The firms that appear in the 2016 Global 100 are the largest 100 law firms in the world ranked by revenue.
The headline numbers from this year’s Global 100 report do not make upbeat reading, even before the Brexit effect and resulting vote began to chill the market in Europe. While total revenue moved forward 3% to $95.99bn and lawyer headcount grew 6% to 122,945, the per lawyer and per equity partner metrics are flat: average revenue and profit per lawyer (RPL and PPL) are down 2% to $781,000 and $308,000 respectively, while average profit per equity partner (PEP) stood still at $1.6m.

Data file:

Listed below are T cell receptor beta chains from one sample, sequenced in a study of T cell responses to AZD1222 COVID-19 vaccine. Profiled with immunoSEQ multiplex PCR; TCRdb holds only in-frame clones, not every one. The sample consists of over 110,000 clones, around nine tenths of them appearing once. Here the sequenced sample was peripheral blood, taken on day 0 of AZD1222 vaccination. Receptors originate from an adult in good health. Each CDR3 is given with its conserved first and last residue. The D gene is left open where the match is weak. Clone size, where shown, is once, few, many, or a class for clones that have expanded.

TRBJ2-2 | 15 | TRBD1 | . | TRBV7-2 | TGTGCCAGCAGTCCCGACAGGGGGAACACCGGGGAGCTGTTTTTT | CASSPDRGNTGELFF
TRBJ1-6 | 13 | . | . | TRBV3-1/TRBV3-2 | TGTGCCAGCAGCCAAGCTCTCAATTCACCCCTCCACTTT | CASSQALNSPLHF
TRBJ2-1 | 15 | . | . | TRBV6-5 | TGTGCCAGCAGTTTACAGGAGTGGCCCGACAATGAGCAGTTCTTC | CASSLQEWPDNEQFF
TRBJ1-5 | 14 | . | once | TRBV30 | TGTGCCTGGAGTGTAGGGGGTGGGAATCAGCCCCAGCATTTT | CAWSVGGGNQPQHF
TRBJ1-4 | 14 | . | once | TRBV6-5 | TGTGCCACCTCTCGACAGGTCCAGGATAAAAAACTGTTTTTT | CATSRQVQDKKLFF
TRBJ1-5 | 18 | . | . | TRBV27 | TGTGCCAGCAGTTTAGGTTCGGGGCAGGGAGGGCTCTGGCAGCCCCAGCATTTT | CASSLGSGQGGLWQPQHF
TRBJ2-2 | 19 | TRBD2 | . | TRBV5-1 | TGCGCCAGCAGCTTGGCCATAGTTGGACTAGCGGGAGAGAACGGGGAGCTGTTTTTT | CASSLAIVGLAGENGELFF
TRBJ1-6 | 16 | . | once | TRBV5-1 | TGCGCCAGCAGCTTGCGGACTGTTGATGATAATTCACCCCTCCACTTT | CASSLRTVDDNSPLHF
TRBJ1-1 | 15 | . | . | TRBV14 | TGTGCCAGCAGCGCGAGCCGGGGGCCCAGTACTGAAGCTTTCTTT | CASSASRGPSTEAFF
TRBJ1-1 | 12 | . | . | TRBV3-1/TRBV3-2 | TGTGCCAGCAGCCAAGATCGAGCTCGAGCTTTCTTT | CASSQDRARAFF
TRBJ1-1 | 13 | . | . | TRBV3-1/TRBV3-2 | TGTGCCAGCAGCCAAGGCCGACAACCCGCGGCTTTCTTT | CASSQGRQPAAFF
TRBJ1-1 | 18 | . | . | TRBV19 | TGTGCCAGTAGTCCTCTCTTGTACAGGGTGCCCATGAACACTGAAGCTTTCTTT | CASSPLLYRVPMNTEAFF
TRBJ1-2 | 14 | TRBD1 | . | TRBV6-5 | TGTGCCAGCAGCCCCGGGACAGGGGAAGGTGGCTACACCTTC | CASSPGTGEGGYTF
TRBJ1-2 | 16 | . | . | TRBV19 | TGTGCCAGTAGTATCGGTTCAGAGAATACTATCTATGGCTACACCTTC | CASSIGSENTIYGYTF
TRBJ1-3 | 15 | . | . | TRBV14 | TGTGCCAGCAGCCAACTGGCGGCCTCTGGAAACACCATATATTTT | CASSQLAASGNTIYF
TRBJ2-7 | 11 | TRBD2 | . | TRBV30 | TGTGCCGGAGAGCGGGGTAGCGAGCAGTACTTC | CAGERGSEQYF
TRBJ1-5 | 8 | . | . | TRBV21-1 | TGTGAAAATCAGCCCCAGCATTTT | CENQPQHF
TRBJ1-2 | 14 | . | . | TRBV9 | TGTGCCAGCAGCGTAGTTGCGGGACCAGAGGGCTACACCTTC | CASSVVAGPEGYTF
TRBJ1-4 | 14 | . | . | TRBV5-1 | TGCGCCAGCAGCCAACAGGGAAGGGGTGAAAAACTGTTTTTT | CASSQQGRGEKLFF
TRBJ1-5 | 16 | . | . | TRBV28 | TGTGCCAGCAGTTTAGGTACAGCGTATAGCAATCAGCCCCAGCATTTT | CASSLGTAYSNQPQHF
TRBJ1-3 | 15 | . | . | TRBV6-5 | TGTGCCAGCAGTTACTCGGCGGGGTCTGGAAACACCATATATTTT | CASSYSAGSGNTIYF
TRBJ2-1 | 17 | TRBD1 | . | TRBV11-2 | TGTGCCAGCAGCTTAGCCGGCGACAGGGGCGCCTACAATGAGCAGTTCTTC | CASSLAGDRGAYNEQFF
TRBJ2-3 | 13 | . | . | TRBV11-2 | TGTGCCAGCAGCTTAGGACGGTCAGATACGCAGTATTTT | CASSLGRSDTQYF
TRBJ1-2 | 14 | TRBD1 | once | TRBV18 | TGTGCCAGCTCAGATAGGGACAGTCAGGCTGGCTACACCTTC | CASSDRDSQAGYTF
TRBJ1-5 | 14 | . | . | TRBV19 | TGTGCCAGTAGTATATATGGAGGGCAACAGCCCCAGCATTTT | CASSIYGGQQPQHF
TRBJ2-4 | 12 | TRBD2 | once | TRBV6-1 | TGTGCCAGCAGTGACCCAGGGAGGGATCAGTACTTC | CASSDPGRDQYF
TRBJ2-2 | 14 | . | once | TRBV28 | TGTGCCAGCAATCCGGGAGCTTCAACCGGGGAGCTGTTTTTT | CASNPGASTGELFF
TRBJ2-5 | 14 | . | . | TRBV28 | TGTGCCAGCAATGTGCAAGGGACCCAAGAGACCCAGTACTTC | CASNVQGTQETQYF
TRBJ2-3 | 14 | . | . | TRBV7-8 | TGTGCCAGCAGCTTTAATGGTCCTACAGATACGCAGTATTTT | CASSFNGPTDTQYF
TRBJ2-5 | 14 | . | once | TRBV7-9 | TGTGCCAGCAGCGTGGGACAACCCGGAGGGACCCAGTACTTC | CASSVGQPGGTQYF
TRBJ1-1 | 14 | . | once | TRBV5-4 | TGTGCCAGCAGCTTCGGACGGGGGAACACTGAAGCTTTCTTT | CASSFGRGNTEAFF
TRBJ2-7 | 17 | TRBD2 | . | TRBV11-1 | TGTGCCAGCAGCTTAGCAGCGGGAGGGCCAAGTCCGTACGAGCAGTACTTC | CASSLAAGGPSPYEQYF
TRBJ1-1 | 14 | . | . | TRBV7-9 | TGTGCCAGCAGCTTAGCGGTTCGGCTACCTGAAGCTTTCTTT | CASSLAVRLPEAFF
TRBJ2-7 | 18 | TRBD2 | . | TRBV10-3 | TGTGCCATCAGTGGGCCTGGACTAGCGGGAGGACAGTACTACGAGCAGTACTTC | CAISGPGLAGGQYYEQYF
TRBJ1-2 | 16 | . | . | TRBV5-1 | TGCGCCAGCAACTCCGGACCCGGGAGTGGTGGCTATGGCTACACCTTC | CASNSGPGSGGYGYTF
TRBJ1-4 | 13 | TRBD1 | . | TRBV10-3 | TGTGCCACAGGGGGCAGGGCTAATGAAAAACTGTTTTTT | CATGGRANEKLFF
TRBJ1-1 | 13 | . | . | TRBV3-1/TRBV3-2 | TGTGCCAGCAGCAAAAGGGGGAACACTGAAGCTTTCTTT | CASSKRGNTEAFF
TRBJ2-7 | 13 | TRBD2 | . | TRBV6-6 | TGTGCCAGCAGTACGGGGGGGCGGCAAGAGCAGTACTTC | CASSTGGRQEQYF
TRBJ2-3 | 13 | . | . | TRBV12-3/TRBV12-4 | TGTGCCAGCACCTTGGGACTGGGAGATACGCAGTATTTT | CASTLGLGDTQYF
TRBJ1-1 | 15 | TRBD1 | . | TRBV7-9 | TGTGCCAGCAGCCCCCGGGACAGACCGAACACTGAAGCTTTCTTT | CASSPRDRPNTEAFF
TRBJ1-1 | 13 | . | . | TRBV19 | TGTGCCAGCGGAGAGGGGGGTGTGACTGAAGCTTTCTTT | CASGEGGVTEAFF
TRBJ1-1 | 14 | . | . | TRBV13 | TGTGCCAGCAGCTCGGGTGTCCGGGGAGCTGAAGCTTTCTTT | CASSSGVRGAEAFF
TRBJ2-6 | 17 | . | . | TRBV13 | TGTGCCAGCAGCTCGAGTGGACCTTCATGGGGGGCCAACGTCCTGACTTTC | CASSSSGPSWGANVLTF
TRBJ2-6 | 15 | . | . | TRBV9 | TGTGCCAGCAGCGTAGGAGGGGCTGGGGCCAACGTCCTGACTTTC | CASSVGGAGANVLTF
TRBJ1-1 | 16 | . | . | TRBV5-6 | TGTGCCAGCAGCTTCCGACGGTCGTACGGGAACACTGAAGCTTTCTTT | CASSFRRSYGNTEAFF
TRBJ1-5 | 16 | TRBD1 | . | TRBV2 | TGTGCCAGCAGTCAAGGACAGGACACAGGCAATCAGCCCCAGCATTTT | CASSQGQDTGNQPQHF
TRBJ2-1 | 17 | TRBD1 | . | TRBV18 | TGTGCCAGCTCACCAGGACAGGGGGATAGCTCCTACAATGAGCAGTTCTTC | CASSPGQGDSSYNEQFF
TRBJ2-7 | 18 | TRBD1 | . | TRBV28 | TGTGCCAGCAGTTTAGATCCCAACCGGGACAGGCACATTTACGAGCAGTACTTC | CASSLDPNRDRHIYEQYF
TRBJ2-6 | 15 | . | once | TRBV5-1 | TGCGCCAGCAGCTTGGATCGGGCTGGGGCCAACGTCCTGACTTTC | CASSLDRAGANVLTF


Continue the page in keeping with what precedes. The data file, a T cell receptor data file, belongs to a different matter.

With income growth flattered by consolidation – primarily Dentons’ merger-mania and the digestion of Bingham McCutchen – the world’s 100 largest firms are not, as a breed, growing at all.
A fêted global giant acquires a punchy mid-tier player to provide coverage in a key global region. Hopes are high. Yet just a few years later the combined firm is plagued by culture clashes, an identity crisis and damaging departures. Buyer’s remorse sets in and the ‘acquired’ firm longs for freedom or even just the good old days.
As we report this month in our cover feature on King & Wood Mallesons (KWM), the painful reality is that SJ Berwin has become, for the global legal market, the modern equivalent of Rogers & Wells, the troubled US acquisition that halted Clifford Chance (CC)’s once unstoppable momentum.